Peanut growers, public peanut scientists, agricultural agents, consultants and agribusiness retailers and agronomist do work together for the common interest of keeping peanuts a sustainable venture. One example of this partnership is Peanut Rx, a disease index that evolved from what once was the tomato spotted wilt virus index. By considering crop inputs, varieties and cultural practices, growers can gauge and manage the risk they have to the many disease that can prevent the sustainable production of high-quality, edible peanuts and improve the efficiency and profitability of peanut production in field-by-field scenarios by using specific inputs wisely or using less or the right crop protectants.
Agribusiness retailers supporting something that might lead to peanut farmers using less of a crop protectant seems counterintuitive, but major product companies who provide the products do support it, said Bob Kemerait, UGA Extension plant pathologist.
As the Peanut Rx was developed, “I don’t know of any other example where companies stood back from only recommending aggressive programs and were willing to work with us (in Florida, Georgia and Alabama) to recommend the appropriate program based on risk … because they saw as do we that the growers have to be successful and sustainable as well. Now growers have to recognize, too, that the cheapest program or product on the market may not be what keeps him sustainable,” Kemerait said.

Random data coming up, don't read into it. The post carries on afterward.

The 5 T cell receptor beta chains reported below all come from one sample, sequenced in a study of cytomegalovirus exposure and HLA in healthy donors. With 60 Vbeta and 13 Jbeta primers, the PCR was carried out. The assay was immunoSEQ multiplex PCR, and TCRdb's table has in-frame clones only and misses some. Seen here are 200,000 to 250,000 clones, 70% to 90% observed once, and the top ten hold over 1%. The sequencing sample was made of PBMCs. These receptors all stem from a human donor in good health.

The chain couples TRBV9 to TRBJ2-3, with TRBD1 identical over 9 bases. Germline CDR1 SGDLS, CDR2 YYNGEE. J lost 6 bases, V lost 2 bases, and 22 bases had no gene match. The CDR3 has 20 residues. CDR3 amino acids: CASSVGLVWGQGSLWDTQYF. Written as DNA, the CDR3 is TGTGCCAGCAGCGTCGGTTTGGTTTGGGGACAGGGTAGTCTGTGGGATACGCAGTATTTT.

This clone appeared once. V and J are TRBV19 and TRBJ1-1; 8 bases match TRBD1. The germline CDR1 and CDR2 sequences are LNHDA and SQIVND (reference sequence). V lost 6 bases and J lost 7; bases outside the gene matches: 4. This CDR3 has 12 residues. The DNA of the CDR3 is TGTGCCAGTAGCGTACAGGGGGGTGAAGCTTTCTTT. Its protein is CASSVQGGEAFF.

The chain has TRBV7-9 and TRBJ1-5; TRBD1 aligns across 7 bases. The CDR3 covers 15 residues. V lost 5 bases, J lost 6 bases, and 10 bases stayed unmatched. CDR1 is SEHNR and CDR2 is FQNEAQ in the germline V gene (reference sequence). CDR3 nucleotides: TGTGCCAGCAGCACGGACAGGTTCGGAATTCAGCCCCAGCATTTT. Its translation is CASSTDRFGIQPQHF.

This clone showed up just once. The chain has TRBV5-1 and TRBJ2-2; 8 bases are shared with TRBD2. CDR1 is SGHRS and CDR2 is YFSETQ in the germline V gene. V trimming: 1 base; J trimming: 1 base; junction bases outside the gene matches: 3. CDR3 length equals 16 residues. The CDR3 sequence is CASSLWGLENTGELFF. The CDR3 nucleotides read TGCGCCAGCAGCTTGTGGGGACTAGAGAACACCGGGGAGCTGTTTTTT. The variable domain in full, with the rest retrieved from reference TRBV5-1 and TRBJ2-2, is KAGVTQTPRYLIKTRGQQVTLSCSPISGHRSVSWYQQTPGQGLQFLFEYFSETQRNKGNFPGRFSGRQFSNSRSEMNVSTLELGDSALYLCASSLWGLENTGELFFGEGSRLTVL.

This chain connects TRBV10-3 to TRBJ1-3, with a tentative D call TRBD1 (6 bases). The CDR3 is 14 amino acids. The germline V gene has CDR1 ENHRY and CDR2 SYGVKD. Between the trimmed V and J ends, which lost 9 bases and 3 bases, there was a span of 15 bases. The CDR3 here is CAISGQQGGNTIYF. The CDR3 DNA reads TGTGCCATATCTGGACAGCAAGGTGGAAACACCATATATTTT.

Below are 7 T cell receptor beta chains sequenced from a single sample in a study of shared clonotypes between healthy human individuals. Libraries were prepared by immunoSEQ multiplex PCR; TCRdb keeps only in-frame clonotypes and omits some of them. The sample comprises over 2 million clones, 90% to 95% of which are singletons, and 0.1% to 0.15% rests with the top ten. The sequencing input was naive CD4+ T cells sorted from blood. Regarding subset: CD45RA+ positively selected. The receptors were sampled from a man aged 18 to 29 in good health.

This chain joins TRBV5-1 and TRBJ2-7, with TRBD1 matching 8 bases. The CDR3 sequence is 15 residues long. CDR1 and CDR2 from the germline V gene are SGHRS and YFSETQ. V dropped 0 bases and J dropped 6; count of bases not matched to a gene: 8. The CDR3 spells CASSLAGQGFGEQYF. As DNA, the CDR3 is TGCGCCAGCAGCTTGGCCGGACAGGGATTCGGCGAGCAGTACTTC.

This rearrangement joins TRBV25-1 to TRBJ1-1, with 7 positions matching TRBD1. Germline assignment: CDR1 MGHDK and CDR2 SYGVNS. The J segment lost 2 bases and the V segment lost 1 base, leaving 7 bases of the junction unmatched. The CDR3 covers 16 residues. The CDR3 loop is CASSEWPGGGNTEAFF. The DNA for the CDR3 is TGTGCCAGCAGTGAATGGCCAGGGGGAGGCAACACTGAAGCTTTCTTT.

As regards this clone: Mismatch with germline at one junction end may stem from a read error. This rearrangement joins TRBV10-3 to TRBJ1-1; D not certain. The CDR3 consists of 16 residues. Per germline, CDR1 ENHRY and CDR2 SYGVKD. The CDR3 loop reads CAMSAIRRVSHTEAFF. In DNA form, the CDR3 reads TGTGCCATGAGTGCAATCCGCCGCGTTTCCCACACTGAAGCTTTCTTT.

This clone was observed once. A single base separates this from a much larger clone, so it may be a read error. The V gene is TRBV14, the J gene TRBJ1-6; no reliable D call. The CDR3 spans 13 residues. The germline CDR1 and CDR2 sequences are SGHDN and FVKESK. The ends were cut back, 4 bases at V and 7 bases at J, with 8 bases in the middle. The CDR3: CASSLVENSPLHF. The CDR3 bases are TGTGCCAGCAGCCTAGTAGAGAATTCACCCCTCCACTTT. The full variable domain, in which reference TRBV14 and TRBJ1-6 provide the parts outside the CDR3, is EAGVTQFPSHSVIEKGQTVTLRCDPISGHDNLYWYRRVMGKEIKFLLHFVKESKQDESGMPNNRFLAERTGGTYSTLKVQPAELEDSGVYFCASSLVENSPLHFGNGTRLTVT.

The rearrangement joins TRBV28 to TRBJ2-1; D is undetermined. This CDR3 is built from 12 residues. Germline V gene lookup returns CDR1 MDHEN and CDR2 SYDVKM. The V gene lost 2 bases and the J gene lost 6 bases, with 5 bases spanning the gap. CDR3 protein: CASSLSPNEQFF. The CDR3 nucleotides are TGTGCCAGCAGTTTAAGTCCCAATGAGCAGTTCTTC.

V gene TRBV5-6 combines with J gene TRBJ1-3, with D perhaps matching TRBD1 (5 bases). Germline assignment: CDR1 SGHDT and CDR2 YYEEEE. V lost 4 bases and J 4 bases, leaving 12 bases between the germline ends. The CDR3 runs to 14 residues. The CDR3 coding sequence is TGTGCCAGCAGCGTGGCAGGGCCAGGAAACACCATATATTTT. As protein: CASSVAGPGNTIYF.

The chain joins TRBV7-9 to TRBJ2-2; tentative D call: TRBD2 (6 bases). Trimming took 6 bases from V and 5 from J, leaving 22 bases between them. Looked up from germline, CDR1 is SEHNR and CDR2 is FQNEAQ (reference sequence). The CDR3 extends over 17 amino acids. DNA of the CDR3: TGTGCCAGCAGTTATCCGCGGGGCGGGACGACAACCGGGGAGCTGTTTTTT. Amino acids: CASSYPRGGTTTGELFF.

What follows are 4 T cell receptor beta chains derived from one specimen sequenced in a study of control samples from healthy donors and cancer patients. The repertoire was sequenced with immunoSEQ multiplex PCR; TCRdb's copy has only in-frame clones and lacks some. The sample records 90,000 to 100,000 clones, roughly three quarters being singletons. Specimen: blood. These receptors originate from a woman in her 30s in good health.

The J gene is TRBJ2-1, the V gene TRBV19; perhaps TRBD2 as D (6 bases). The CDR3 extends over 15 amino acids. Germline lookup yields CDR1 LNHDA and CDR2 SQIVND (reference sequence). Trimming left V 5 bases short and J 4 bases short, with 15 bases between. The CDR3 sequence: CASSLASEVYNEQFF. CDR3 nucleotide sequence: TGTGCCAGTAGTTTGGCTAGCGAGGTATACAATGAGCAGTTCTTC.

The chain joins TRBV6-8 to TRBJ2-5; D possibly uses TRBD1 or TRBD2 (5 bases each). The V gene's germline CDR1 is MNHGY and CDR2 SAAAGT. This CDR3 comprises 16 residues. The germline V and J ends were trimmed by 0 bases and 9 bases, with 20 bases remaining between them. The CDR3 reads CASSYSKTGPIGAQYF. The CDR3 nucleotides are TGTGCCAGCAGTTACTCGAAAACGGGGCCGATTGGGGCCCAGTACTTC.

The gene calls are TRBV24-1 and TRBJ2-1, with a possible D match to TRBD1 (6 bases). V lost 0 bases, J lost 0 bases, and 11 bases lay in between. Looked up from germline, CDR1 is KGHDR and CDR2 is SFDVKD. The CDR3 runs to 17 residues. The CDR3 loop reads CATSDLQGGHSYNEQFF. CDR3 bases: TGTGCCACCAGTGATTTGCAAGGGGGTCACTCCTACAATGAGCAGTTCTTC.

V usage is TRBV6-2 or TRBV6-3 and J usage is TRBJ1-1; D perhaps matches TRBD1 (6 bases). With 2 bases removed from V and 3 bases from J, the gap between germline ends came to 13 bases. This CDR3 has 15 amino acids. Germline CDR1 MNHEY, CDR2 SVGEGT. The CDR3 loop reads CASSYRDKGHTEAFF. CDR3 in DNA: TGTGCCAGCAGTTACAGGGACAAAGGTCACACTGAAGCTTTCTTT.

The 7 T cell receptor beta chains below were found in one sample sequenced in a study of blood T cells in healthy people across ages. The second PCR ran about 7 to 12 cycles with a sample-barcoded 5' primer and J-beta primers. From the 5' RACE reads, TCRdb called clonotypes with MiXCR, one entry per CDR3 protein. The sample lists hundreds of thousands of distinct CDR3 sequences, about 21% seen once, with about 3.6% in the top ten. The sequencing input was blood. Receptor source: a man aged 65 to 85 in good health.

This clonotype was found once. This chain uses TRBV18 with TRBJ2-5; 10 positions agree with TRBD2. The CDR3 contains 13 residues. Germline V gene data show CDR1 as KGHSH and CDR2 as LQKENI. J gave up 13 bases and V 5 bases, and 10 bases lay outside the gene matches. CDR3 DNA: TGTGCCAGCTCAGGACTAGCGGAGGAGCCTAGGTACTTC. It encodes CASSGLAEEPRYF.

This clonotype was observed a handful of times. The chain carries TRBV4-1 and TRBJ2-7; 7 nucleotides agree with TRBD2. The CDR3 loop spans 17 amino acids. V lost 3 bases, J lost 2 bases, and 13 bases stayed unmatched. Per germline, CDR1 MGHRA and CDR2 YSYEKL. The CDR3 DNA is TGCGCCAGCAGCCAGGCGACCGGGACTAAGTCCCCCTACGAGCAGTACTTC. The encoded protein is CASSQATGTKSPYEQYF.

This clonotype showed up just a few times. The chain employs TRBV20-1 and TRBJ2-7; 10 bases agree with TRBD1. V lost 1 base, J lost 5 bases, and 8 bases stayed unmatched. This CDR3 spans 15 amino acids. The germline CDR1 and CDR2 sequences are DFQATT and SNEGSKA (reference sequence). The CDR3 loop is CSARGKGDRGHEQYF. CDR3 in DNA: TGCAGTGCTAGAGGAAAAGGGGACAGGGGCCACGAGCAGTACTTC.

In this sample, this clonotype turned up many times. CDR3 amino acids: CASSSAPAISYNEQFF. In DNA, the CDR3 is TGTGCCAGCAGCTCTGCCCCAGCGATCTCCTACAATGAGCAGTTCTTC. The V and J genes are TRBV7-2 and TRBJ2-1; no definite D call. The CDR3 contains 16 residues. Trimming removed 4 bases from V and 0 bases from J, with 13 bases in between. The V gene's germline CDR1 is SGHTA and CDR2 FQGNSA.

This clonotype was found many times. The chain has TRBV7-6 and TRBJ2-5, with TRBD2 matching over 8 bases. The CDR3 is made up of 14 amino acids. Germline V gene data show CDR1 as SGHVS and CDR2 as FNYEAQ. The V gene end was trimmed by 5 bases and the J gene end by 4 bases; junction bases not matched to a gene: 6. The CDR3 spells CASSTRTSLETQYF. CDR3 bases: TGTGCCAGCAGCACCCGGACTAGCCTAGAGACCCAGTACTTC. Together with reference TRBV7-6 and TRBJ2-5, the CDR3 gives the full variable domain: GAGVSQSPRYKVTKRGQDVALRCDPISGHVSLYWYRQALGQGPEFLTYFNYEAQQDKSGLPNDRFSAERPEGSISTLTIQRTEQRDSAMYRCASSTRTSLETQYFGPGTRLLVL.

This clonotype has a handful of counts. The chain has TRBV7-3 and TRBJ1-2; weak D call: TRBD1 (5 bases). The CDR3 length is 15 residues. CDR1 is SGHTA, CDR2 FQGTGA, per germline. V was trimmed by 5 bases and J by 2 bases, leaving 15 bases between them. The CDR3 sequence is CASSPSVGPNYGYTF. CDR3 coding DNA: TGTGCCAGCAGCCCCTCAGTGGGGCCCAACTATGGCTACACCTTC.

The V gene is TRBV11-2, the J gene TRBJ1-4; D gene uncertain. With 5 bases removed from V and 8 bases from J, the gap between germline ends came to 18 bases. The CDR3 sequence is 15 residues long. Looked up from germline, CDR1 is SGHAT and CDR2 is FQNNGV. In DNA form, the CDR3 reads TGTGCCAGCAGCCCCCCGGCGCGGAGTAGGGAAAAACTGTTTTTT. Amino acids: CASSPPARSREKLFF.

To the Tables
Peanut farmers can be the most sustainable producers in the world, but if consumers don’t want to eat peanuts, it doesn’t matter. They’re opinions and buying habits impact the sustainability of peanuts on the farm, too.
“It’s important for us to communicate with consumers so they will understand how peanuts standout in sustainability among other choices that they have. Consumers are very interested where their food comes from today, especially millennials. They want to know how it was produced, who produced it and how sustainable it is and how that production affects the environment. We try to communicate that with peanuts because we know we have such a great story to tell and hopefully with that information, consumers will want to eat more peanuts and that will help make peanuts even more economically sustainable to produce,” said Bob Parker, president and CEO of the National Peanut Board.
The peanut reach through the U.S. and global food chain is considerable, but its acreage footprint is rather small and its farmers fewer when compared to other commodities that comprise the U.S. agriculture landscape. This can be seen as a liability, and maybe it is on some fronts. But that perceivably small status has proven to be an asset in many ways, too.
The peanut research and educational structure makes for tight, but competitive, partnerships between land-grant and federal institutions across the peanut belt, dedicated industry product development, representative groups and farmers. The choices each of these entities make and the directions they take, along with peanut’s image to consumers, will have a profound and direct impact on how sustainable and economical peanut production on the farm can remain now and in the future.